The Netherlands is home to the world’s first 3D-printed concrete bridge

3D printed concrete bridge
3D-printing isn’t just for constructing flimsy little prototypes or delicate human organs. This 21st-century technique is now being employed in the real construction industry, as it’s just been used to create a concrete bridge. That’s right, friends — you can now ride across a 3D-printed concrete bridge, apparently the first of its kind in the world, given that you’re riding a bike. On Tuesday, October 24, the bridge saw its maiden journey take place, as hard hat-wearing officials rode across the new structure, located in Gemert.

“The bridge is not very big, but it was rolled out by a printer, which makes it unique,” Theo Salet, from the Eindhoven University of Technology (where the bridge was printed), told Dutch broadcaster NOS. The 800 layers of the bridge took around three months to completely print out of the reinforced, pre-stressed concrete material; a far cry from the plastic that most of us are most accustomed to seeing extruded from these machines.

Stretching 8 meters (around 26 feet), the bridge is said to be “the first civil infrastructure project to be realized with 3D-concrete printing.” And while the structure is intended for cyclists, engineers tested the integrity of the bridge with a load of 5 tons, a much more significant weight than the bridge will ever carry. That said, the new structure is anticipated to see “hundreds of cyclists … every day.”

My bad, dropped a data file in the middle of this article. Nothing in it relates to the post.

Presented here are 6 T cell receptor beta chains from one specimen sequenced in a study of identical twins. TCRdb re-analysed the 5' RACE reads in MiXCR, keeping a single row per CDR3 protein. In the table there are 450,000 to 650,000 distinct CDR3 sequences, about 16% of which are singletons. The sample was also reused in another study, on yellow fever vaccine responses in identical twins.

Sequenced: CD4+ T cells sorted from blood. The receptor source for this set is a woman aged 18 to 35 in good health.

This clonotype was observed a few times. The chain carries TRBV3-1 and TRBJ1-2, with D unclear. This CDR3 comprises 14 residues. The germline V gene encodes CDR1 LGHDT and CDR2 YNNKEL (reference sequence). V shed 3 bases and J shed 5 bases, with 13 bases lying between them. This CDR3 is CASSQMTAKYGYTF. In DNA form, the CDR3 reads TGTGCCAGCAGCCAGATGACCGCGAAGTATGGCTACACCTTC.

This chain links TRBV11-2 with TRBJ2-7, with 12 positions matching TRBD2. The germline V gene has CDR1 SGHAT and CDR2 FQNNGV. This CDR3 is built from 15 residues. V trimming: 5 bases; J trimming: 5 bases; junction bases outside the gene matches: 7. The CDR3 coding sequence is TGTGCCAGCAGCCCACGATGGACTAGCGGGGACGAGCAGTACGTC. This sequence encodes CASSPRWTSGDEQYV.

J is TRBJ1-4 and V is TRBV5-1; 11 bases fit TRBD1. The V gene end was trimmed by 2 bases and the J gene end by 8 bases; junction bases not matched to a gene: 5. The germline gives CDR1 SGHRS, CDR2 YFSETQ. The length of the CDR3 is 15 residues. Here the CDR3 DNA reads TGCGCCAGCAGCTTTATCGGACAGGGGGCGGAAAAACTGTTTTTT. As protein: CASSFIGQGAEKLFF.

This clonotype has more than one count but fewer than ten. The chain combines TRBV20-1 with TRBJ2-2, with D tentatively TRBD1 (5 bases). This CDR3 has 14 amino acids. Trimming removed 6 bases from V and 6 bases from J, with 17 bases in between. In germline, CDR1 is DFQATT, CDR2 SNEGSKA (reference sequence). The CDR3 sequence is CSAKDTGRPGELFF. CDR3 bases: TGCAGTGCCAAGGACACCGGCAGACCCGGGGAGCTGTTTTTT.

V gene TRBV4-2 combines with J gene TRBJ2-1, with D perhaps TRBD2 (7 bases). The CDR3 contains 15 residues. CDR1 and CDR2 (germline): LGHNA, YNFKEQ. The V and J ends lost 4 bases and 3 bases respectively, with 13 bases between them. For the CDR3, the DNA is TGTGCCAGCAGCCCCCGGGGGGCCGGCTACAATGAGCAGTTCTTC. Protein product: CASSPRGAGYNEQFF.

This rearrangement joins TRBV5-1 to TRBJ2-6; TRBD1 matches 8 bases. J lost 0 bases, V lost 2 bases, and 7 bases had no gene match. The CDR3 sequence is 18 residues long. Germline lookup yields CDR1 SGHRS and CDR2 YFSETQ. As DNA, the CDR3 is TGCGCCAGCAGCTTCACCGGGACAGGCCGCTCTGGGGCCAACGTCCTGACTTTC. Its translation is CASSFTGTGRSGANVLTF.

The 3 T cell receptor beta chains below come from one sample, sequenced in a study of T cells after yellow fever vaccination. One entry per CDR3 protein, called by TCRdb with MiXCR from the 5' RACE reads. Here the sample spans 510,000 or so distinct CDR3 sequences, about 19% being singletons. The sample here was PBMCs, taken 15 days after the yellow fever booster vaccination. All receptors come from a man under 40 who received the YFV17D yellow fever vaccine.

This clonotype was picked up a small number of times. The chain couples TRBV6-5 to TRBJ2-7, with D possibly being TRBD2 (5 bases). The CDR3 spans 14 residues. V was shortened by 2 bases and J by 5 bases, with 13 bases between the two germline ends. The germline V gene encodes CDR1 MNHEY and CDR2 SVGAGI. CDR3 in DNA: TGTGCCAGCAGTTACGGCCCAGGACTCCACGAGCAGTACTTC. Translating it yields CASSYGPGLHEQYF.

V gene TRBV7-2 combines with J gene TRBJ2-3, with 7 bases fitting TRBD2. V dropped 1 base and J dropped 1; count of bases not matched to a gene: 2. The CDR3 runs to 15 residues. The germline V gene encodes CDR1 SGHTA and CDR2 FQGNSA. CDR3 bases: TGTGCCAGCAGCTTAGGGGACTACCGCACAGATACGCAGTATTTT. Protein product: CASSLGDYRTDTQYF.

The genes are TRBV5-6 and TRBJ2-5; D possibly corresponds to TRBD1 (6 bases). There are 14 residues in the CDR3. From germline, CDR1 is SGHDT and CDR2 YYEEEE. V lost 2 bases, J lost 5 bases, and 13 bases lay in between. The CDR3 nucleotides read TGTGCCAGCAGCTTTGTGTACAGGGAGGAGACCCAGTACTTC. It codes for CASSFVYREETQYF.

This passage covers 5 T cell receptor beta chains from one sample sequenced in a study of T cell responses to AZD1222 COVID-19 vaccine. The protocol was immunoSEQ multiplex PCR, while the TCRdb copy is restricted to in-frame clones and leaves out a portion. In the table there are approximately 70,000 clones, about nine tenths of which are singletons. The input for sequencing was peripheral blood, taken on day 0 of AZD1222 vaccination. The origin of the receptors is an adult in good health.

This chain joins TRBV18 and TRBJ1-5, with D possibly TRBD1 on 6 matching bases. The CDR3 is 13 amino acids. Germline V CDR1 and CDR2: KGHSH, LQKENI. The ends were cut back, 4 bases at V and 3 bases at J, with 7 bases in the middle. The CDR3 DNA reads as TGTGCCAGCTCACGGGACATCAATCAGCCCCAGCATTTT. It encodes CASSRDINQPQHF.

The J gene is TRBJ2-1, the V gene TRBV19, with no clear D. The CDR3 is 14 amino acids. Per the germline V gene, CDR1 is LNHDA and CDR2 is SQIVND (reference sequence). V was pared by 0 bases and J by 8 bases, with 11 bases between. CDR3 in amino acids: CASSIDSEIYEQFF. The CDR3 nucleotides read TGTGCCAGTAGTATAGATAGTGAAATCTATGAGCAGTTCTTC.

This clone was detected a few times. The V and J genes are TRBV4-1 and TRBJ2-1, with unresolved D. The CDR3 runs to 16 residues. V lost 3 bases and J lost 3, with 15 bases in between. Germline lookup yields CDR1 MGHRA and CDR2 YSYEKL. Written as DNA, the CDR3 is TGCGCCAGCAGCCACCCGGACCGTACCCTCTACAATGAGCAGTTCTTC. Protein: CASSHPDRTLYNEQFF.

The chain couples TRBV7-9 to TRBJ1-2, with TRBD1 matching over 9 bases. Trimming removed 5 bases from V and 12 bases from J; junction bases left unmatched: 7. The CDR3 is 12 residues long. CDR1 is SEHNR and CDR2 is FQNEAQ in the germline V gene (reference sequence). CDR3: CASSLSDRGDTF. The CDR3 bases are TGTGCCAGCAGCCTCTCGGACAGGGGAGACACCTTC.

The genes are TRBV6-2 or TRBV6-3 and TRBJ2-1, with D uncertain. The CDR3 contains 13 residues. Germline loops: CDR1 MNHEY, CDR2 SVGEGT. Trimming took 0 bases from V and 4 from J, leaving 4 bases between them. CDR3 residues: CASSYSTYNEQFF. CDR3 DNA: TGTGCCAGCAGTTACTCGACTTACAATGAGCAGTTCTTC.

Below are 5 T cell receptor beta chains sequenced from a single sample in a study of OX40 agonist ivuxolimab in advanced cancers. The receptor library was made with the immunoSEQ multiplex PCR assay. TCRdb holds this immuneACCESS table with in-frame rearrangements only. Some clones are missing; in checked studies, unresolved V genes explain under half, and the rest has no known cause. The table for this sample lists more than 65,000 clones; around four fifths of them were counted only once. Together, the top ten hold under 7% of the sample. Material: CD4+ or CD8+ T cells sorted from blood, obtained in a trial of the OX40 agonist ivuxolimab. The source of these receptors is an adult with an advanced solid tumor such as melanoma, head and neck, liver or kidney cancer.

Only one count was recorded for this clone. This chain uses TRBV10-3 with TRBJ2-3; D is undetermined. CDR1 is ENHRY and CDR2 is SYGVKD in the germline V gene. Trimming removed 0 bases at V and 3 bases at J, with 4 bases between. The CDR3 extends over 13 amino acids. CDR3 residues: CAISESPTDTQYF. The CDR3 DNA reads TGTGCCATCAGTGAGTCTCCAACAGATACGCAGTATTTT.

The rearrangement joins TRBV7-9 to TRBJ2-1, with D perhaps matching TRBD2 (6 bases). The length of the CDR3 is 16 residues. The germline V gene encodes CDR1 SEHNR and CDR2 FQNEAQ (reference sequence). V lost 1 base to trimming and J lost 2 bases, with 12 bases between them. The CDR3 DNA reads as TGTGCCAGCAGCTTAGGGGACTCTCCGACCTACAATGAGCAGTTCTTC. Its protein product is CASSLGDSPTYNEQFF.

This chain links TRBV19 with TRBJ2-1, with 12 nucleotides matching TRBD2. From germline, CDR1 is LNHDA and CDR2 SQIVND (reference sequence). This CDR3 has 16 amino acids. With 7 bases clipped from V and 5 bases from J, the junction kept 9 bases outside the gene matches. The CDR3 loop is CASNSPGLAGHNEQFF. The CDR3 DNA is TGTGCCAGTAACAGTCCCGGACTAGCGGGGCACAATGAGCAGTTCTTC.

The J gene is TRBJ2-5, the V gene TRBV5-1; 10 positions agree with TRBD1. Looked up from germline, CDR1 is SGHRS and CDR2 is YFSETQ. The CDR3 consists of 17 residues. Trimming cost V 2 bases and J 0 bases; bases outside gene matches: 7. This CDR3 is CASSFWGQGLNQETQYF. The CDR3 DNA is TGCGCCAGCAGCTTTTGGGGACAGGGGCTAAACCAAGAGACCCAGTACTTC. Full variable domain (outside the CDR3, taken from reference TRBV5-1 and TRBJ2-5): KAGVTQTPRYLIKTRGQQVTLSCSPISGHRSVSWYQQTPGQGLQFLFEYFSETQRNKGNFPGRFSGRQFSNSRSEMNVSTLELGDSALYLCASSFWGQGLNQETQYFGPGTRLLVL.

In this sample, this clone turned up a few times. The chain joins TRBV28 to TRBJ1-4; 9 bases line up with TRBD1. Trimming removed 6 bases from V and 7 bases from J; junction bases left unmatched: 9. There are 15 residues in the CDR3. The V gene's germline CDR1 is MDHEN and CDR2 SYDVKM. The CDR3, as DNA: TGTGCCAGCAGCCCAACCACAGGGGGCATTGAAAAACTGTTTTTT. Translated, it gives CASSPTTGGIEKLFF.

Outside of the novelty of being the world’s first 3D-printed concrete bridge, the project also has quite a few environmental advantages to traditional construction. As per the Eindhoven University of Technology’s website, “One of the main advantages of printing concrete is that much less concrete is needed than in the conventional technique, in which a mold (formwork) is filled with concrete.” On the other hand, the 3D-printing technique “deposits only the concrete where it is needed, which decreases the use of cement. This reduces CO2 emissions, as cement production has a very high carbon footprint.”

Furthermore, the university noted that a 3D-printer allows architects to design a bridge in almost any shape, and for construction workers to actually build the bridge at much faster rates. “No formwork structures have to be built and dismantled, and reinforcement mesh does not have to be put in place separately,” the university noted. “Overall, the researchers think the realization will eventually be roughly three times faster than conventional concrete techniques.”

Moving forward, there’s interest in designing and printing even larger structures. To do so, researchers anticipate needing to print separate pieces then assembling these individual components into their final form. So who knows — our imaginations just might be the limit when it comes to what 3D-printing can create.

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